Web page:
Where did Jett, Koty, Savannah, Max, and the rest of the gang come from? I’ve talked before about how I name my characters (two guesses who inspired Jett’s), but not so much about the characters themselves. Sometimes it’s a lengthy process; others times, a character starts “talking” to me and won’t shut up. (Quinn was like that, and Max, too. I’ve also got another one jabbering in my head, for a way down the line project that I want to write yesterday. My production schedule is already full. Writer problems, sigh.)
The characters from the South of Forever series kind of just showed up. Jett, Koty, and Griff all crossed over from Playing for You, and Max and Savannah migrated from The Nanny with the Skull Tattoos. I knew when I wrote these standalones that they were going to spinoff into a series. I love giving my readers little Easter eggs like that, and I really wanted Jett and Savannah to meet.
I borrowed some of Perry’s womanizing personality from someone I used to know. (He’s a softie underneath, which you’ll see as the series progress.) I knew I needed to fill the bassist slot, and immediately I had this vision of an incredibly sexy man with dreads piled into a bun on top of his head, giving me a sultry look. The closest I can get to who I see in my head is Isaiah Mustafa. He swept me off my feet back when he did all those Old Spice commercials.
Poppy and Krista were a package deal. I knew right from the second Poppy stepped on scene with her printed pixie pants and wedges and on point marketing skills that she had a fantastic bestie. These two are each other’s ride or die. I’m getting to know Krista much more now that I’m pre-writing for SOF4! (The last in the series, sniff sniff… Or is it? I’m a little sad at the thought of wrapping everything up for good.)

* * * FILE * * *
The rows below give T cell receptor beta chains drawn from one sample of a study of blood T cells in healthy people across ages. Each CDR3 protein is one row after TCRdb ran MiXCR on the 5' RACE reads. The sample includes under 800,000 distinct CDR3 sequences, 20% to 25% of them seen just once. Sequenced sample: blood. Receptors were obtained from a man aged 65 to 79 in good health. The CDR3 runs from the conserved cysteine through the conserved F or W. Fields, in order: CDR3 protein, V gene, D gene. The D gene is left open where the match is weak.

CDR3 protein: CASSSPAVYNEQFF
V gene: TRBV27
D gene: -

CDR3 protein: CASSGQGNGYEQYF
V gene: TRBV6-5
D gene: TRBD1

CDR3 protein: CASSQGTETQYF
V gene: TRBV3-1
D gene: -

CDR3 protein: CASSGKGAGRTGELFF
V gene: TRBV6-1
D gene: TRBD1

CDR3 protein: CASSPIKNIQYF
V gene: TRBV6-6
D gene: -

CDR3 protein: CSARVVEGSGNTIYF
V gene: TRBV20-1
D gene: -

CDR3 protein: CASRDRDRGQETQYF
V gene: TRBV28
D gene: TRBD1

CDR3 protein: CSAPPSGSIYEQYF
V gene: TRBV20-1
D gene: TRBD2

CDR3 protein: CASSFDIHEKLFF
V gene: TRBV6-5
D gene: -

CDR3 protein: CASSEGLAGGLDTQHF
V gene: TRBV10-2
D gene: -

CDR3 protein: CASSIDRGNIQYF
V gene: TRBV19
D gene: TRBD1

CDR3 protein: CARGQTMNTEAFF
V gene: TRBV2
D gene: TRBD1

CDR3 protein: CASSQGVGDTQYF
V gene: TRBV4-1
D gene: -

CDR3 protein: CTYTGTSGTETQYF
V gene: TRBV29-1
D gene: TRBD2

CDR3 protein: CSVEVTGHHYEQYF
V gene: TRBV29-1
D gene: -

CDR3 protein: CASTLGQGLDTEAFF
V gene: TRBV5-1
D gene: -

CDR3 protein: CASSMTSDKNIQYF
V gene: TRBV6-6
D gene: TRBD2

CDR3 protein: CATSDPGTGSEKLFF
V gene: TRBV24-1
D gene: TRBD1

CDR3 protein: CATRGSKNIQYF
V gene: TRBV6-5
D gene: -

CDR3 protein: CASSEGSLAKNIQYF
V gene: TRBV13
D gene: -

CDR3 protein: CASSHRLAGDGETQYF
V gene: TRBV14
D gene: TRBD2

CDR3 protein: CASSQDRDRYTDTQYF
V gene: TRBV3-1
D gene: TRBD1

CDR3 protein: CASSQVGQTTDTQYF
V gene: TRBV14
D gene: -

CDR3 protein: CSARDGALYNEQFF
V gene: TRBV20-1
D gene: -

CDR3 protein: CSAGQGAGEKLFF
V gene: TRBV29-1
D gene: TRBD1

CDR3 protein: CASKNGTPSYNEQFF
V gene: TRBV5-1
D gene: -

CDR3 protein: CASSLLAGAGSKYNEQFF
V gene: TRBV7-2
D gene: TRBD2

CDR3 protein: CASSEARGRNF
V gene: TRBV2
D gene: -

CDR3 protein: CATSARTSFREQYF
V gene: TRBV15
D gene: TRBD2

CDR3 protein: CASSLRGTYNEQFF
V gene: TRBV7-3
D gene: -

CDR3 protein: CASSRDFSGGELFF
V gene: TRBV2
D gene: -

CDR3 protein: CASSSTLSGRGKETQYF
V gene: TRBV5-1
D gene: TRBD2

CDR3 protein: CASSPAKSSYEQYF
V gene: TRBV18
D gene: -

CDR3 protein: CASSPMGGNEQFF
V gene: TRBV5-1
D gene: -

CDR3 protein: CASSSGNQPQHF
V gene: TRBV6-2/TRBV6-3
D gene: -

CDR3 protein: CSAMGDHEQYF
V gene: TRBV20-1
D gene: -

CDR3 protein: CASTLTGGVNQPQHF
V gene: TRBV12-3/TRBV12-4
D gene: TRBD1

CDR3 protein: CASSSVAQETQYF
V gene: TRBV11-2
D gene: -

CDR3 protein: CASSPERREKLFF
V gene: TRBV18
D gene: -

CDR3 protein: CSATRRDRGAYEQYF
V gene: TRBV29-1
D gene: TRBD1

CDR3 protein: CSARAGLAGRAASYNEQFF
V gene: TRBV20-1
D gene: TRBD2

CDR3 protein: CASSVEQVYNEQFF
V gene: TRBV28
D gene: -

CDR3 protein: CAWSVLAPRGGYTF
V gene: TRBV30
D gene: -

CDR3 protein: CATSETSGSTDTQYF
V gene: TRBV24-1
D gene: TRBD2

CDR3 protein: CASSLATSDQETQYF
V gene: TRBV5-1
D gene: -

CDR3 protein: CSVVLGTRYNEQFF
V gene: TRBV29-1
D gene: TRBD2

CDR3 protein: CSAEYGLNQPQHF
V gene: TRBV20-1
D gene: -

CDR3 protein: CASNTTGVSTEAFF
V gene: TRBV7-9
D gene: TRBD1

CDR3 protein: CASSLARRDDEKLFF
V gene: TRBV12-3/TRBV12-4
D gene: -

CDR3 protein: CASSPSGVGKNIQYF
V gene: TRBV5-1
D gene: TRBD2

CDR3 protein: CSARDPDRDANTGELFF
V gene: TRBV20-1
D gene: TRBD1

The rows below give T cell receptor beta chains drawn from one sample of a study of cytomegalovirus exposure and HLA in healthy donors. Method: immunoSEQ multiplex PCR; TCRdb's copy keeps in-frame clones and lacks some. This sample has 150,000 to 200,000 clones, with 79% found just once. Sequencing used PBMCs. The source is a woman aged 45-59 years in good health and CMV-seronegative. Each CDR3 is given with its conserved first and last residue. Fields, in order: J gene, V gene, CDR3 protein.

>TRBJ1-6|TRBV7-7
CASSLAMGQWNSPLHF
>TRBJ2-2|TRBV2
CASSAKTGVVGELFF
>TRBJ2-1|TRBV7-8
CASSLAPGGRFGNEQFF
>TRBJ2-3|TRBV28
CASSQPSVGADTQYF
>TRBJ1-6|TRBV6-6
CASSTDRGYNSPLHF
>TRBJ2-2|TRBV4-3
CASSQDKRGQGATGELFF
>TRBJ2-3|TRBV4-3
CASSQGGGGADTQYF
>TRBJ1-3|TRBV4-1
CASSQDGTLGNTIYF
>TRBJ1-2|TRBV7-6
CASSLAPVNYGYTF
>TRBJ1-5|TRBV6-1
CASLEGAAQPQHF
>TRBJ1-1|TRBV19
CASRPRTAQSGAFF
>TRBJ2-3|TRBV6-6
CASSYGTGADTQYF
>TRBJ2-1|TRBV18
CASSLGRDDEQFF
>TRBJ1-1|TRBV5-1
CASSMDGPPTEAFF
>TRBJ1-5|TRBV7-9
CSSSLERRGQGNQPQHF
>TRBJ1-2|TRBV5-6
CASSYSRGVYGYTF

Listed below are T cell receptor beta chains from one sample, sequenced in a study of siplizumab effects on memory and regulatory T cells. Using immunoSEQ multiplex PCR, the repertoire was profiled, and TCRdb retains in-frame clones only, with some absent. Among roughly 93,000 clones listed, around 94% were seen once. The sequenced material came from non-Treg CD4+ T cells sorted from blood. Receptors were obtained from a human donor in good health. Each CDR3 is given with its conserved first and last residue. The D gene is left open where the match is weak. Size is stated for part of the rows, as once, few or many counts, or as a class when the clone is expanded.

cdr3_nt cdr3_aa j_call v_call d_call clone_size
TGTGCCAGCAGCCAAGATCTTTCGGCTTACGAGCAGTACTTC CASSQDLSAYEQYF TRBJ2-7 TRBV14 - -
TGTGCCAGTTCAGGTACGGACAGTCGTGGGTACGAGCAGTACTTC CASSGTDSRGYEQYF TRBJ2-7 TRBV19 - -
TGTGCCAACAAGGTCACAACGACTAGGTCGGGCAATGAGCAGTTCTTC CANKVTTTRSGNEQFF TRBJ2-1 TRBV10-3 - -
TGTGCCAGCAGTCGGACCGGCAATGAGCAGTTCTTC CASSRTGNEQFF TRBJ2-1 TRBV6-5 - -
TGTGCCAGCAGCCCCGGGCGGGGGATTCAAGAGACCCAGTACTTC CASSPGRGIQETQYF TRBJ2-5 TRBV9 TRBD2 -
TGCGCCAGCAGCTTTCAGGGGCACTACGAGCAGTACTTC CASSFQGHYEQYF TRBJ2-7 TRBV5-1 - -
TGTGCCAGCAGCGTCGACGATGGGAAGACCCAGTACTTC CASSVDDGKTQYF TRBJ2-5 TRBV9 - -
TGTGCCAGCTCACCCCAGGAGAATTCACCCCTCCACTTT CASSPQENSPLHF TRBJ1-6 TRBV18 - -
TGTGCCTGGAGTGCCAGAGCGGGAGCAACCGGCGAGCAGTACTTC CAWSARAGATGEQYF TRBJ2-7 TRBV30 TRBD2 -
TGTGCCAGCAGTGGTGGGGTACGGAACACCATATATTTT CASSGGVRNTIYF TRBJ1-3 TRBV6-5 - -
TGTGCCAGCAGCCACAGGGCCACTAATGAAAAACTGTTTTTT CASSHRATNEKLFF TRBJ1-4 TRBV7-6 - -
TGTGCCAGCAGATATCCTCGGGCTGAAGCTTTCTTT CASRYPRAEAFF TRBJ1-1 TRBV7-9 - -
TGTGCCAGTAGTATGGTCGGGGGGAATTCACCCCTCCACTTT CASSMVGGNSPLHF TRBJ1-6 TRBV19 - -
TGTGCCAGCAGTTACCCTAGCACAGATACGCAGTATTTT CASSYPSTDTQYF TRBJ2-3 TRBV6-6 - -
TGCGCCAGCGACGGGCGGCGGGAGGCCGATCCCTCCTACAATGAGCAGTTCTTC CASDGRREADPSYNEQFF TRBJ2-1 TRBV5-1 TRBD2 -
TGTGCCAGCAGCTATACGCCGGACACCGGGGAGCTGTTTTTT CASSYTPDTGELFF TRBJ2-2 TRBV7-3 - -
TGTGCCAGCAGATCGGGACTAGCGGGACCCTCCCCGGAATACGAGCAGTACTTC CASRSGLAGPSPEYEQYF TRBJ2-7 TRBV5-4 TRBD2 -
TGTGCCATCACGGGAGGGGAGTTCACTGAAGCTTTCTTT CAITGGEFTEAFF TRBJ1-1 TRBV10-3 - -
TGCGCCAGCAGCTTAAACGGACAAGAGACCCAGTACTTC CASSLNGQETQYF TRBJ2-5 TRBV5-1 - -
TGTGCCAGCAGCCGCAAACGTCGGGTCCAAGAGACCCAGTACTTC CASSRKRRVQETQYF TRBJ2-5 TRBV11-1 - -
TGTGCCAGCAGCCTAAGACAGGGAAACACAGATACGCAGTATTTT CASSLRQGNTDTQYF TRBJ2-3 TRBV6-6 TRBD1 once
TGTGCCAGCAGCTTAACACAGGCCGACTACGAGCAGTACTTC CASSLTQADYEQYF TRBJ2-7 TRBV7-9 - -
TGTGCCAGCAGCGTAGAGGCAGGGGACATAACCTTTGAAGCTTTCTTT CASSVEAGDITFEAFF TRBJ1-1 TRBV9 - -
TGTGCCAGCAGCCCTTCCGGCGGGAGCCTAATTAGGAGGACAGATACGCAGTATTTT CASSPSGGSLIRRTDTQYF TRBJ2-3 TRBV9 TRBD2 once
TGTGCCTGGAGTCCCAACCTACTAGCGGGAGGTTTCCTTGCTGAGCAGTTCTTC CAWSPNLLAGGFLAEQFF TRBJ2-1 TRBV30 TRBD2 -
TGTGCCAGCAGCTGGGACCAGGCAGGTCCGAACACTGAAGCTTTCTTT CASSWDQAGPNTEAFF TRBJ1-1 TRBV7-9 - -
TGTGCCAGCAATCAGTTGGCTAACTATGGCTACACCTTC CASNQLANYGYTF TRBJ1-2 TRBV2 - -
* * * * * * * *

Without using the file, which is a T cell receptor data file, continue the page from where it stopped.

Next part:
Even when a characters pops in and announces themselves, I still have a lot of work to do to make them a living, breathing person. They may be inspired by real life people or partially borrowed from my own personality, but then they need to become their own entity. Once I have a basic idea of who they are and their name, I start molding. For example, I gave Jett fears, hopes, likes, dislikes, and quirks. She’s afraid of falling into obscurity. She’s also afraid of commitment. She adores her father. She wants to be a musician, even if it means forgoing a label and taking the indie road. She loves long baths and coffee. She’s had the same tiny amplifier since she was a teenager. She’s got a temper and she’s passionate.
Things like that.
I want my characters to be full of flaws. Sorry, but I don’t believe that everyone is perfect—especially when going through the growing pains of their early twenties! I sure as hell made some bad decisions and could be overdramatic at times. Especially when I was 18-23. Now I’m older and wiser and never whine. 😉
At the end of every book, my main character has learned something and grown from their experiences. I think this is the whole point of this ride we’re on. Life may throw some shit at you, but you sure as hell become agile.
Who is your all-time favorite literary character? Tell me in the comments below! Mine would have to be Susannah, from Stephen King’s Dark Tower series. She overcomes a traumatic accident and oppression and becomes this courageous, brave, strong warrior woman. Oriza!
Next Friday: A day in my life!
Note: I’m jumping in late with this challenge. I’d planned on participating after one of my book managers suggested it to me, and then things kind of blew up and it got sidelined—which I really feel bad about because it’s a great challenge. I’m hoping to eventually go back and do the first three prompts, because I was really looking forward to them!
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